Boston Celtics forward Grant Williams has been suspended one game without pay for “recklessly making contact with and directing inappropriate language” toward a game official that led to his ejection in Monday’s loss to the Chicago Bulls, the NBA announced on Wednesday.

Williams will serve his suspension in the Celtics’ next game on Friday against the Cavaliers in Boston.

Williams was ejected with 8:58 left in the fourth quarter of Monday’s loss when he was whistled for a blocking foul while defending Zach LaVine. A frustrated Williams – who had moments before been called for a questionable illegal screen – quickly got up to his feet and made contact with official Cheryl Flores, who immediately ejected him.

Williams also had a few choice words as he exited the court.

Marc Davis, the crew chief of Monday’s game, said in a pool report that Williams’ contact with the official was intentional.

“After it is correctly judged a blocking foul on Williams, he jumps up and approaches official (Cheryl) Flores and makes intentional physical contact with her and he is ejected as per rule for this sportsmanship act,” Davis said.


DEFENSIVE ISSUES: The Celtics are missing a key starter and still adjusting to a new interim coach, but their defense was still expected to be one of the best in the league. Boston finished with the No. 1 defensive rating last season, relying on a unique scheme and stout players who were more than willing to defend consistently.

But the early defensive returns this season have been lackluster. Those struggles culminated in the 120-102 loss to the Bulls on Monday, their first loss of the season and the second straight game where the Celtics gave up 120 points as they were also scored on consistently against the Magic.

“We’re just a step slow,” Malcolm Brogdon said. “Not as physical as we have been in the previous three games. But also there was some slippage in the Orlando game, it was just a game that we were just more talented, we were able to pull it out. But having the slippage, and then it really showed in Chicago. So, we have to get back to being physical — especially on switches and just over-communicating like we have been previously.”

It’s still only four games into in the season, but the Celtics currently rank 24th in the league with a 117.0 defensive rating. Their 118.3 offensive rating, though, does rank third in the NBA. The Celtics have been able to overwhelm their opponents offensively in the early going, but the defense hasn’t been up to par in comparison.

Of course, the Celtics aren’t quite whole yet. Robert Williams III was a crucial piece of their double big starting lineup last season, but he isn’t expected back for at least another couple months following knee surgery. The Celtics are also adjusting to interim coach Joe Mazzulla. Even last season’s Boston team started slow defensively before picking it up down the stretch.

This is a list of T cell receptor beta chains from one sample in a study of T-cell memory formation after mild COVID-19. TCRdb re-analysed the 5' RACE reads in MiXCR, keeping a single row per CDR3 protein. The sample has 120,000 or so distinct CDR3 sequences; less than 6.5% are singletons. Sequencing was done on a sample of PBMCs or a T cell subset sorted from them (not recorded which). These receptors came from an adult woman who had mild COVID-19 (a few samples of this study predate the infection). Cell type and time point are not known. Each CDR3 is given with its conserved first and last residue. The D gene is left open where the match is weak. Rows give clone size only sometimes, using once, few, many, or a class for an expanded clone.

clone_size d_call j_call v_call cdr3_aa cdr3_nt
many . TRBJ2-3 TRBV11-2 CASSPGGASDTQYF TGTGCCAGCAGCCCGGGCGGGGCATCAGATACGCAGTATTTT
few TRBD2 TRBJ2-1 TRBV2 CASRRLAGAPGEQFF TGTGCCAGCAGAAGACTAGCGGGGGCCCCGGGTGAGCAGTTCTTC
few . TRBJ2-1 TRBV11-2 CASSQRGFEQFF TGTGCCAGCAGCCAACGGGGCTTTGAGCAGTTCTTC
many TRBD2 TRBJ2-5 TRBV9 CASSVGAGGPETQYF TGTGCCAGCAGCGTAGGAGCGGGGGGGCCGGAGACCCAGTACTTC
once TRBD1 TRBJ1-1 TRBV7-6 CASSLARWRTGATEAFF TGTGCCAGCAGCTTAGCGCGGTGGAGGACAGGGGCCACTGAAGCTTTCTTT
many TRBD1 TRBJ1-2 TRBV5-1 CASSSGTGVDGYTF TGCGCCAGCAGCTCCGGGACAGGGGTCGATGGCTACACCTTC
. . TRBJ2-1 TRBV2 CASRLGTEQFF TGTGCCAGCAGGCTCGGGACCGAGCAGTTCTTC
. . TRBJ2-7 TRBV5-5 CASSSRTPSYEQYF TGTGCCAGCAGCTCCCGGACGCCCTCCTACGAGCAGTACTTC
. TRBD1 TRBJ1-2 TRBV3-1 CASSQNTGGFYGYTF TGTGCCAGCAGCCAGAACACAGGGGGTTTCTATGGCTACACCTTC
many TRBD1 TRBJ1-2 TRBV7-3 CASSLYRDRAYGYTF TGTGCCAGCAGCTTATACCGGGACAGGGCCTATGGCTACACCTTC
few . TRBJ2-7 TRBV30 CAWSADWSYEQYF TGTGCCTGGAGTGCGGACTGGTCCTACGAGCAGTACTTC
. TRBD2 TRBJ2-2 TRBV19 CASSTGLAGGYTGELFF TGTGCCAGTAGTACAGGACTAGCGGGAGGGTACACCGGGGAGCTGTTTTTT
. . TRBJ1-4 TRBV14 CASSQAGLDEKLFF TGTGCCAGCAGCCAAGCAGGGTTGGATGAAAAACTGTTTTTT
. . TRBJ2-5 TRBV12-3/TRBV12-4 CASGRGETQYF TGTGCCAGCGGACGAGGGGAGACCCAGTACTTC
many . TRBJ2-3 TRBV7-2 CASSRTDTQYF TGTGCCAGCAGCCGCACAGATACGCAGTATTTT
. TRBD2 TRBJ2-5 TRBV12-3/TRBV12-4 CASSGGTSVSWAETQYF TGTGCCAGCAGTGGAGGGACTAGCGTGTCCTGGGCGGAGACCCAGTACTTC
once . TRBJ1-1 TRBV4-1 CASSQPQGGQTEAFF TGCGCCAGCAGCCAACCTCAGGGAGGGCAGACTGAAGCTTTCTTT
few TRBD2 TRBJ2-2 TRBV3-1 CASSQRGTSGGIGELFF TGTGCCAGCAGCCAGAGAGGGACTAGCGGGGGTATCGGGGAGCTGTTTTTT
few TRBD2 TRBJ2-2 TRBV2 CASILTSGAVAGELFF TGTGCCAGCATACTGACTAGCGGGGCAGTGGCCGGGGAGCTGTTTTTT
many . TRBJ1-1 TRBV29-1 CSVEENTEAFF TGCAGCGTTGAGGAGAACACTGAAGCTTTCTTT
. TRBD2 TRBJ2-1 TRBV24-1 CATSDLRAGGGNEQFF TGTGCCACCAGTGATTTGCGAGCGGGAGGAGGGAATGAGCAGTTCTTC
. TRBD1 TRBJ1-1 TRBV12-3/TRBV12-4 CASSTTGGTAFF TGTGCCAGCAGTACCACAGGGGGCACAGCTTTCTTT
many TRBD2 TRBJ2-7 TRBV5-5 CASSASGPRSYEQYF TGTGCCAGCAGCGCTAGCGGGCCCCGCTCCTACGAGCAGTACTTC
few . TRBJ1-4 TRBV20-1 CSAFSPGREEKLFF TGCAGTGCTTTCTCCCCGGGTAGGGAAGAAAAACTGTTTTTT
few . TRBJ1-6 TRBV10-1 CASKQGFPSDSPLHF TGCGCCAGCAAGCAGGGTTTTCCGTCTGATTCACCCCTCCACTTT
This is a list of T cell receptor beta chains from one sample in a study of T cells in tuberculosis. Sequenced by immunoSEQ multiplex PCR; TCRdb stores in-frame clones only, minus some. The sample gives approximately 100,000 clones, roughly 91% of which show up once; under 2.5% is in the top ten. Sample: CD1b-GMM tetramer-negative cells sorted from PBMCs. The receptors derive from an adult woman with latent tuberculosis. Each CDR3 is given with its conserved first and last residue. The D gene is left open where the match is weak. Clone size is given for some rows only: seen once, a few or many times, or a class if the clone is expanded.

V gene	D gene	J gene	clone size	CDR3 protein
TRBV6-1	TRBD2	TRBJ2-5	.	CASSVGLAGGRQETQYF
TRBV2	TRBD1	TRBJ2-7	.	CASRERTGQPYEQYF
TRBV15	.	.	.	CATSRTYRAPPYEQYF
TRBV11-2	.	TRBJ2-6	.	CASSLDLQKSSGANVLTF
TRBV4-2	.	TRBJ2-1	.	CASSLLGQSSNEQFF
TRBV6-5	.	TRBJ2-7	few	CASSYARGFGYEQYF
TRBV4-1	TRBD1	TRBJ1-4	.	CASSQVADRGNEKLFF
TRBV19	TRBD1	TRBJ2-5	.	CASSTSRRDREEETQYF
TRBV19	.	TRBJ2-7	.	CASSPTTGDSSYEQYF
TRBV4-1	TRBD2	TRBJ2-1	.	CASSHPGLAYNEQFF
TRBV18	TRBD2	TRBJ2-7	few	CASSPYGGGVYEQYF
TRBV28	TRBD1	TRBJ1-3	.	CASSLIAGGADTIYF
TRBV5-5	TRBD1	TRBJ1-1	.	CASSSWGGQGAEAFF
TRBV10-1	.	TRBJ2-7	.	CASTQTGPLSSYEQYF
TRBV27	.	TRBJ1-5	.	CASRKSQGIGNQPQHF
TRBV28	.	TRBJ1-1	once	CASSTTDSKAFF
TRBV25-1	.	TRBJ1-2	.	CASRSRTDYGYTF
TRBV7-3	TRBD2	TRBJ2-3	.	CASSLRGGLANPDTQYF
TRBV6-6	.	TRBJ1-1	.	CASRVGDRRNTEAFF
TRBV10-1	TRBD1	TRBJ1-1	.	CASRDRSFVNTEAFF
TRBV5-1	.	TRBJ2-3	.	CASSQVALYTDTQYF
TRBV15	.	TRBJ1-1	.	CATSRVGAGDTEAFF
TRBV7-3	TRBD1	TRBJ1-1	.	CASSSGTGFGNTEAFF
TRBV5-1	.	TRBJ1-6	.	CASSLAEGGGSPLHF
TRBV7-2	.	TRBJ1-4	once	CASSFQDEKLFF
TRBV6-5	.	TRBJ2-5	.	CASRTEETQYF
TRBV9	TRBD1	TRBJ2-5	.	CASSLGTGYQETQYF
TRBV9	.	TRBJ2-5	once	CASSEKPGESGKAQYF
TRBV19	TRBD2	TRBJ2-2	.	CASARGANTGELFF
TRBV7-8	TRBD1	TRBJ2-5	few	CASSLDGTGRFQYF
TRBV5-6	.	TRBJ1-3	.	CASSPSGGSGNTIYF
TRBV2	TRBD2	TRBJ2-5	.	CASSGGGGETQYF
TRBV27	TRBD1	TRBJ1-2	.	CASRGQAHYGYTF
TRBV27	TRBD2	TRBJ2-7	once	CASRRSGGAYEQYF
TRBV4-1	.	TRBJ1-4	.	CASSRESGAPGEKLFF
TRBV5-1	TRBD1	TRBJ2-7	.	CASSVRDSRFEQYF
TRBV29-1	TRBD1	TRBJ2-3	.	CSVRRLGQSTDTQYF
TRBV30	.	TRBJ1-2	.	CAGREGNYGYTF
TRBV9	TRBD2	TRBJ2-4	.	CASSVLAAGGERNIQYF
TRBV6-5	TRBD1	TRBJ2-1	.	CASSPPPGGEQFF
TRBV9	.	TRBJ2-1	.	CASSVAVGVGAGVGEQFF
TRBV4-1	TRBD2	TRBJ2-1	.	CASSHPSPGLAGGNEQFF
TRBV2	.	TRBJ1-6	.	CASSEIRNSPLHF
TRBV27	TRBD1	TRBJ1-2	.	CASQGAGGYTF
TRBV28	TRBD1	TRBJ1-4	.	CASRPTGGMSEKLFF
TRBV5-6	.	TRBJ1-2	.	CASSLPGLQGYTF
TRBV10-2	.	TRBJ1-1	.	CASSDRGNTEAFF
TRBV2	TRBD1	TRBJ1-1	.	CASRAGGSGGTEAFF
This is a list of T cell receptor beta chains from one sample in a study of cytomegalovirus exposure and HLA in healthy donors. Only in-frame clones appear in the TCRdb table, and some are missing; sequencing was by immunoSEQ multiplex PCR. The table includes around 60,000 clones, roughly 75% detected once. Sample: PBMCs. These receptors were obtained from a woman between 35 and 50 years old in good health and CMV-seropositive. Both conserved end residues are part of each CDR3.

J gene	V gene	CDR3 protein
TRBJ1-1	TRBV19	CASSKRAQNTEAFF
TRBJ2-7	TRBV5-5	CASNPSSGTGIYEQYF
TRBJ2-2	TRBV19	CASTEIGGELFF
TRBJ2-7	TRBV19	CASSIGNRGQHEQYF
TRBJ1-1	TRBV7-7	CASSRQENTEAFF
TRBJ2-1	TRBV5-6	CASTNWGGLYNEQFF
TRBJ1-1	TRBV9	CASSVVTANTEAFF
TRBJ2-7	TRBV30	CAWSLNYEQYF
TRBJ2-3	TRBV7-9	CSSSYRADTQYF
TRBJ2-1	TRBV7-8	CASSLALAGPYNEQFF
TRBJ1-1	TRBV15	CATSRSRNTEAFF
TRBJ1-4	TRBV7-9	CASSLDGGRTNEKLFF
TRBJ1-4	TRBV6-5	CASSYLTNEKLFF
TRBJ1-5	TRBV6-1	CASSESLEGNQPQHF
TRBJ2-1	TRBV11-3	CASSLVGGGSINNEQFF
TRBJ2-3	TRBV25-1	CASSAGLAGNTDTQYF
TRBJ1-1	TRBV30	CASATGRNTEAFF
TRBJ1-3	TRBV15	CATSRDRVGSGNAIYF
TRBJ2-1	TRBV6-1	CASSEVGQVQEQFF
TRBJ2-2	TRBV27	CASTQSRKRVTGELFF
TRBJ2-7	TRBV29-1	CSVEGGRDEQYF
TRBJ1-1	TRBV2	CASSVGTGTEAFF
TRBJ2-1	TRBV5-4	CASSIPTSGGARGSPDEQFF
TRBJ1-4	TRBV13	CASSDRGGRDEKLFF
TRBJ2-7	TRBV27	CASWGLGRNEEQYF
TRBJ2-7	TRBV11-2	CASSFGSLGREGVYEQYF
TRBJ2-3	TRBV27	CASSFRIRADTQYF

“Defense is something that you have to commit to every day, every game,” Mazzulla said. “When you have moments of (relaxing), you kind of have inconsistency. So it’s all about the fundamentals. We all know what we need to do. And I think our guys did a great job today kind of focusing on that.”


The Celtics have a formidable test Friday at TD Garden against the Cavaliers. The visitors boast a remade backcourt led by Donovan Mitchell. Darius Garland is also an important player and was an All-Star last season, but he’s been out because of an eye injury he suffered in Cleveland’s season opener.

Cleveland has played some great ball early, sliding in with the fifth-best offensive rating. Mitchell has averaged an impressive 33.3 points and 7.0 assists per game early on. He’s picked up the offensive slack while guys like Evan Mobley and Jarrett Allen are two big men who will present challenges for the smaller Celtics.

But the Celtics do have the reigning Defensive Player of the Year in Marcus Smart, and the guard’s still a crucial part of the defensive equation. But there’s a reason the Celtics were so successful defensively last season: They have so many capable defenders. That also results in a learning curve for some of the new guys. But the Celtics said they hope they can get back to leaning on the defensive identity they built last season.

“Boston definitely plays completely different scheme than the rest of the league because of the way the team is constructed,” Brogdon said. “Everybody can guard. Everybody can guard multiple positions 1-5 so you’re switching a lot on and off the ball, so for me, it’s definitely an adjustment.”

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